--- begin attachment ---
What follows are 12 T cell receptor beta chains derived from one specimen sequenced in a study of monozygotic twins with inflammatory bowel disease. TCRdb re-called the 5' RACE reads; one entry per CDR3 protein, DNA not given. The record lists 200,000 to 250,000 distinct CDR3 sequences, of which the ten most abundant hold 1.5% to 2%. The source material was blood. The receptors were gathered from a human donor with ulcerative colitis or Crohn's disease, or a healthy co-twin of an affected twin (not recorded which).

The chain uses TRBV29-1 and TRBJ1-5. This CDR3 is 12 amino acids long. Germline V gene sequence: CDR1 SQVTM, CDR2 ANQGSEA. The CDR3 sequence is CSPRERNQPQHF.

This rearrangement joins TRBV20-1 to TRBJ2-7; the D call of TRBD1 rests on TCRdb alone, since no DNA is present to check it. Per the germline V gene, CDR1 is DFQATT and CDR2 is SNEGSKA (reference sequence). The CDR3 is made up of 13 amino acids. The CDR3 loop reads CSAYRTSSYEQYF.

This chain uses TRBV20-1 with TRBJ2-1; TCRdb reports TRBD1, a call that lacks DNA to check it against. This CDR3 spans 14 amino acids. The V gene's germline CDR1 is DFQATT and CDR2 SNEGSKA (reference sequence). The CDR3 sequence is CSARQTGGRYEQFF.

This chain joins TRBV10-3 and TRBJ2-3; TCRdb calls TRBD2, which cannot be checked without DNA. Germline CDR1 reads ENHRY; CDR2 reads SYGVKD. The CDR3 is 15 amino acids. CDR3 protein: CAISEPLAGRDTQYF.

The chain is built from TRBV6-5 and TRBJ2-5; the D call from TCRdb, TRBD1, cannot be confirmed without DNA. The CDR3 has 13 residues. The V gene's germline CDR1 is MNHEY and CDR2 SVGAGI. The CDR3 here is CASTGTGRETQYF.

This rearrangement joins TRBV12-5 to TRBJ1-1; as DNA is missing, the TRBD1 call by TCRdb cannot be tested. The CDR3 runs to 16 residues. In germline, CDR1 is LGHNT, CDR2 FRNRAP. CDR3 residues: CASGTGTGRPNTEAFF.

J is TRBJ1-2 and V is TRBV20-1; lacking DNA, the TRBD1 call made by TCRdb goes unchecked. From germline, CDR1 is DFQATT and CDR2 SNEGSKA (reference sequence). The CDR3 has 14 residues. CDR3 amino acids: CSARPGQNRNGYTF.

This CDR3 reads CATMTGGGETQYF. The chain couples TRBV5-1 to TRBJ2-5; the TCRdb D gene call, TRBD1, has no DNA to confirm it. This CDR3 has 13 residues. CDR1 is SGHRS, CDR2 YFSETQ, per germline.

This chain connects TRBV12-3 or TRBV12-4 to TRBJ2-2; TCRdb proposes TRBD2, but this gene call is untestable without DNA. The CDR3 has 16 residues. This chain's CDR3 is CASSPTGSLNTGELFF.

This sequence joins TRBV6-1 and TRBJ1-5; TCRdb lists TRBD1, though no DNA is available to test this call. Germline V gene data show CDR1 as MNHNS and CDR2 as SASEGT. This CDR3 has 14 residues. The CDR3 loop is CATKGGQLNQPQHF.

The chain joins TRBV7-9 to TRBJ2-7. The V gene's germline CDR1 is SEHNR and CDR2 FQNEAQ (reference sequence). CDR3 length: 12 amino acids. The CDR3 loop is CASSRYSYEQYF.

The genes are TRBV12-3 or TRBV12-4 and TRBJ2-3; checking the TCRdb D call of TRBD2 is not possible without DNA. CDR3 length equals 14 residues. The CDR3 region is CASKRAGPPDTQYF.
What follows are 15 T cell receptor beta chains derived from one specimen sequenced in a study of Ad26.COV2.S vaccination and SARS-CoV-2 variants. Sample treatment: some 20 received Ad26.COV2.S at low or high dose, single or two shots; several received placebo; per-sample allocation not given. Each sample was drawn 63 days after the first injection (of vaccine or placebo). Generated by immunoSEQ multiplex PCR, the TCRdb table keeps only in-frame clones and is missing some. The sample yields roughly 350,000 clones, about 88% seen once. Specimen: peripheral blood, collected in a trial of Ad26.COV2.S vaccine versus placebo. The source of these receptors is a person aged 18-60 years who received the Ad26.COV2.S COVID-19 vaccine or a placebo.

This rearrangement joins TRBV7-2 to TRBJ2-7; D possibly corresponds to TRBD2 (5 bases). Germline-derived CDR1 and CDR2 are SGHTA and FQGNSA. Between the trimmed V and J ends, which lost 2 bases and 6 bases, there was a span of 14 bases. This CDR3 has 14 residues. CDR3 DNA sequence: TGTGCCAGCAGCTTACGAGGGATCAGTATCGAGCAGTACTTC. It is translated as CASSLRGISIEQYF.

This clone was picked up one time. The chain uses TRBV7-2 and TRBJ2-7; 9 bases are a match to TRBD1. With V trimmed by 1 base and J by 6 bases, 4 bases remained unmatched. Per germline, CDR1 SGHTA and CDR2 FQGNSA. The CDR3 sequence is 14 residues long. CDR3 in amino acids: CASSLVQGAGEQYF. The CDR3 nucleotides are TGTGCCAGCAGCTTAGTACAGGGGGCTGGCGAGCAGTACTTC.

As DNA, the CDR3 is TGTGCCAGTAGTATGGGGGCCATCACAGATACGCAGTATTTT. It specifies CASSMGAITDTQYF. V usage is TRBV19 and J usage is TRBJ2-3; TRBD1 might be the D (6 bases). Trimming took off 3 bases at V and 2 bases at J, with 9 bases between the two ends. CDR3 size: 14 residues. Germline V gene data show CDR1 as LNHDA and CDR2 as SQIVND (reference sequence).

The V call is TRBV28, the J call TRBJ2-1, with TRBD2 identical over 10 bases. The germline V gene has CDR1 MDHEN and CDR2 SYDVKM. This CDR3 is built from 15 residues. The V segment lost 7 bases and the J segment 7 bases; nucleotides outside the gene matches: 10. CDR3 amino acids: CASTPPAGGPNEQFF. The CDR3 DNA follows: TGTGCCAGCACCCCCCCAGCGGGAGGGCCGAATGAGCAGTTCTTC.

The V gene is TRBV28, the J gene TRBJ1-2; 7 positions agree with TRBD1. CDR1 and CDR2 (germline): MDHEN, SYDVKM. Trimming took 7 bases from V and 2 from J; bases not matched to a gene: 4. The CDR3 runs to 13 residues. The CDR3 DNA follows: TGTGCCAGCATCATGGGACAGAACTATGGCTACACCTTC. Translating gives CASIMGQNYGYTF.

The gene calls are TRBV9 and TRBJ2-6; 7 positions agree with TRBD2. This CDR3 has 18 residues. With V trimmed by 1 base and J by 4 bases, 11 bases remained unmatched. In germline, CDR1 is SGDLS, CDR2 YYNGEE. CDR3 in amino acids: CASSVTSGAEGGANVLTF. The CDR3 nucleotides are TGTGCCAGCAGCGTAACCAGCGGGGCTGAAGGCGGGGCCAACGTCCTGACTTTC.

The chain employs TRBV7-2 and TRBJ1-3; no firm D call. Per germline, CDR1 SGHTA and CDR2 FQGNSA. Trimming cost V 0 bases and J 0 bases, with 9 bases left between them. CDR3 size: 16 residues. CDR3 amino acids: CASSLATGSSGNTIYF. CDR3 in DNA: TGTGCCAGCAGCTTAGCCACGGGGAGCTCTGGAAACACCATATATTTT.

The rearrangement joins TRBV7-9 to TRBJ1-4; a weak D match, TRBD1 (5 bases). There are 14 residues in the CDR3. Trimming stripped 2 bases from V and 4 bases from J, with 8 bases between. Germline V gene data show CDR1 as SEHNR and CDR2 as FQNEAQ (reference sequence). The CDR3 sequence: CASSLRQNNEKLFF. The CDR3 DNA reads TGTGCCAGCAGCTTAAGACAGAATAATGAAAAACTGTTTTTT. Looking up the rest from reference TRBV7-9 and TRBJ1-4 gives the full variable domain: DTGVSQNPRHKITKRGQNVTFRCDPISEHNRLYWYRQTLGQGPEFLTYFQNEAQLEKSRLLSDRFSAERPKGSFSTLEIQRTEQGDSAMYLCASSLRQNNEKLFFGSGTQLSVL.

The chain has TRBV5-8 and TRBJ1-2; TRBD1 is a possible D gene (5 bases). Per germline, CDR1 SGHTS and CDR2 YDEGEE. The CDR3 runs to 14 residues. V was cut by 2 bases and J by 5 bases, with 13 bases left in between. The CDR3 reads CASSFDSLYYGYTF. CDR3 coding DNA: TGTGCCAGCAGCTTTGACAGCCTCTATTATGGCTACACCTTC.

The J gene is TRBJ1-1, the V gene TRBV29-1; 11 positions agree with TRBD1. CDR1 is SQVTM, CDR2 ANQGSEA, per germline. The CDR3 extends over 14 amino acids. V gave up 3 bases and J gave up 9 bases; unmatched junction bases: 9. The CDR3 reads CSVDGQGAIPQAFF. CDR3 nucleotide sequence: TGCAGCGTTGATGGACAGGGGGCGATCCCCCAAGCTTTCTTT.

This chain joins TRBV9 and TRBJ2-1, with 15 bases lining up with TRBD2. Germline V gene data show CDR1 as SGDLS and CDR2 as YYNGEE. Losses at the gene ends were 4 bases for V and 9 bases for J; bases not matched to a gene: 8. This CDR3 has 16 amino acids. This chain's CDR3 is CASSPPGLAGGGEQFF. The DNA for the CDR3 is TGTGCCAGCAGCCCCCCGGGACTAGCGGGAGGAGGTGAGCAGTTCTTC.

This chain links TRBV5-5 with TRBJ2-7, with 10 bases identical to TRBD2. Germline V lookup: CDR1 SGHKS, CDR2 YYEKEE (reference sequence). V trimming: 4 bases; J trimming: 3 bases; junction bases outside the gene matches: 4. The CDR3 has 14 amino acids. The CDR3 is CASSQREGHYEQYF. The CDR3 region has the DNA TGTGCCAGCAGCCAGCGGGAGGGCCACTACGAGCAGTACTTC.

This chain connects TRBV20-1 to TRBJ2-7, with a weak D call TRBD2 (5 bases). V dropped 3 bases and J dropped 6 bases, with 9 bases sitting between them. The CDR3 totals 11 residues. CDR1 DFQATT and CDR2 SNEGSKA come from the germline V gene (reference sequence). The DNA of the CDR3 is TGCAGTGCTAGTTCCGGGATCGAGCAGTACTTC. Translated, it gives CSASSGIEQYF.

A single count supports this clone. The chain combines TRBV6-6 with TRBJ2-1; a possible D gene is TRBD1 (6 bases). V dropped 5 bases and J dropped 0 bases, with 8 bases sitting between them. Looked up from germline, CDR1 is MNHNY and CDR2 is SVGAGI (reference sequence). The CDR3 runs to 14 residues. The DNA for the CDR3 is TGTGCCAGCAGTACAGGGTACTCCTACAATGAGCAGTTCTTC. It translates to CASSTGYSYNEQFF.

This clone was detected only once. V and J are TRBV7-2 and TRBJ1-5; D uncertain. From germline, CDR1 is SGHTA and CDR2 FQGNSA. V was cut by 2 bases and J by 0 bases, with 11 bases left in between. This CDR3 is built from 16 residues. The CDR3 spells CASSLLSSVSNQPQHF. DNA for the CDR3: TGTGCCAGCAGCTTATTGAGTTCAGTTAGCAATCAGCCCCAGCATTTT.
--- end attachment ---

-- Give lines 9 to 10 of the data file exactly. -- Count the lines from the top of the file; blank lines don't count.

This CDR3 reads CATMTGGGETQYF. The chain couples TRBV5-1 to TRBJ2-5; the TCRdb D gene call, TRBD1, has no DNA to confirm it. This CDR3 has 13 residues. CDR1 is SGHRS, CDR2 YFSETQ, per germline.

This chain connects TRBV12-3 or TRBV12-4 to TRBJ2-2; TCRdb proposes TRBD2, but this gene call is untestable without DNA. The CDR3 has 16 residues. This chain's CDR3 is CASSPTGSLNTGELFF.